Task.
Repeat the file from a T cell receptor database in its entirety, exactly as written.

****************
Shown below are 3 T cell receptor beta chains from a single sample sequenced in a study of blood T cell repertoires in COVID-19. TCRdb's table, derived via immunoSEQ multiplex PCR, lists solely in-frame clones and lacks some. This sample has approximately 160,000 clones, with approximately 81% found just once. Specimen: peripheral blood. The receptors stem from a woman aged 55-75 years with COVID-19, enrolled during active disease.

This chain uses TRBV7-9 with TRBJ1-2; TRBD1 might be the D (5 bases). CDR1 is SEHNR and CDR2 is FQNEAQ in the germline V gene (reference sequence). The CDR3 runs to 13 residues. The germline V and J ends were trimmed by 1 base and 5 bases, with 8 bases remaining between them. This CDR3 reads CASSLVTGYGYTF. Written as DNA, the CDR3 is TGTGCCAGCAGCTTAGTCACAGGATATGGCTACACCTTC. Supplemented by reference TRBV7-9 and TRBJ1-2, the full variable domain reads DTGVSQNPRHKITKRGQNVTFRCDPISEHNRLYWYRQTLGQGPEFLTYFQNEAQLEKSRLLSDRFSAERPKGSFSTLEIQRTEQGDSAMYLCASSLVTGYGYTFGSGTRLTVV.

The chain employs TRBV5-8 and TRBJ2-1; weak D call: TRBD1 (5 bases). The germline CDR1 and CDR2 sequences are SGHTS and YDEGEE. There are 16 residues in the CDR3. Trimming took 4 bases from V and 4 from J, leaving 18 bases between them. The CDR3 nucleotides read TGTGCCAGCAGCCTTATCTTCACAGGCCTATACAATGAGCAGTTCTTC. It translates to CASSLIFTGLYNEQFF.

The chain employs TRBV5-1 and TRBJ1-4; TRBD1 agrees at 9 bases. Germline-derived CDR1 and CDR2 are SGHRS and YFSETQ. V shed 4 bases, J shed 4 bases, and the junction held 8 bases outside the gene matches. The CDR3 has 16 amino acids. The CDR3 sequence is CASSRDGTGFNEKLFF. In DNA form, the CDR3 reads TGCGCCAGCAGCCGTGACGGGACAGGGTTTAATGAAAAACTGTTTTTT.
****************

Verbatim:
Shown below are 3 T cell receptor beta chains from a single sample sequenced in a study of blood T cell repertoires in COVID-19. TCRdb's table, derived via immunoSEQ multiplex PCR, lists solely in-frame clones and lacks some. This sample has approximately 160,000 clones, with approximately 81% found just once. Specimen: peripheral blood. The receptors stem from a woman aged 55-75 years with COVID-19, enrolled during active disease.

This chain uses TRBV7-9 with TRBJ1-2; TRBD1 might be the D (5 bases). CDR1 is SEHNR and CDR2 is FQNEAQ in the germline V gene (reference sequence). The CDR3 runs to 13 residues. The germline V and J ends were trimmed by 1 base and 5 bases, with 8 bases remaining between them. This CDR3 reads CASSLVTGYGYTF. Written as DNA, the CDR3 is TGTGCCAGCAGCTTAGTCACAGGATATGGCTACACCTTC. Supplemented by reference TRBV7-9 and TRBJ1-2, the full variable domain reads DTGVSQNPRHKITKRGQNVTFRCDPISEHNRLYWYRQTLGQGPEFLTYFQNEAQLEKSRLLSDRFSAERPKGSFSTLEIQRTEQGDSAMYLCASSLVTGYGYTFGSGTRLTVV.

The chain employs TRBV5-8 and TRBJ2-1; weak D call: TRBD1 (5 bases). The germline CDR1 and CDR2 sequences are SGHTS and YDEGEE. There are 16 residues in the CDR3. Trimming took 4 bases from V and 4 from J, leaving 18 bases between them. The CDR3 nucleotides read TGTGCCAGCAGCCTTATCTTCACAGGCCTATACAATGAGCAGTTCTTC. It translates to CASSLIFTGLYNEQFF.

The chain employs TRBV5-1 and TRBJ1-4; TRBD1 agrees at 9 bases. Germline-derived CDR1 and CDR2 are SGHRS and YFSETQ. V shed 4 bases, J shed 4 bases, and the junction held 8 bases outside the gene matches. The CDR3 has 16 amino acids. The CDR3 sequence is CASSRDGTGFNEKLFF. In DNA form, the CDR3 reads TGCGCCAGCAGCCGTGACGGGACAGGGTTTAATGAAAAACTGTTTTTT.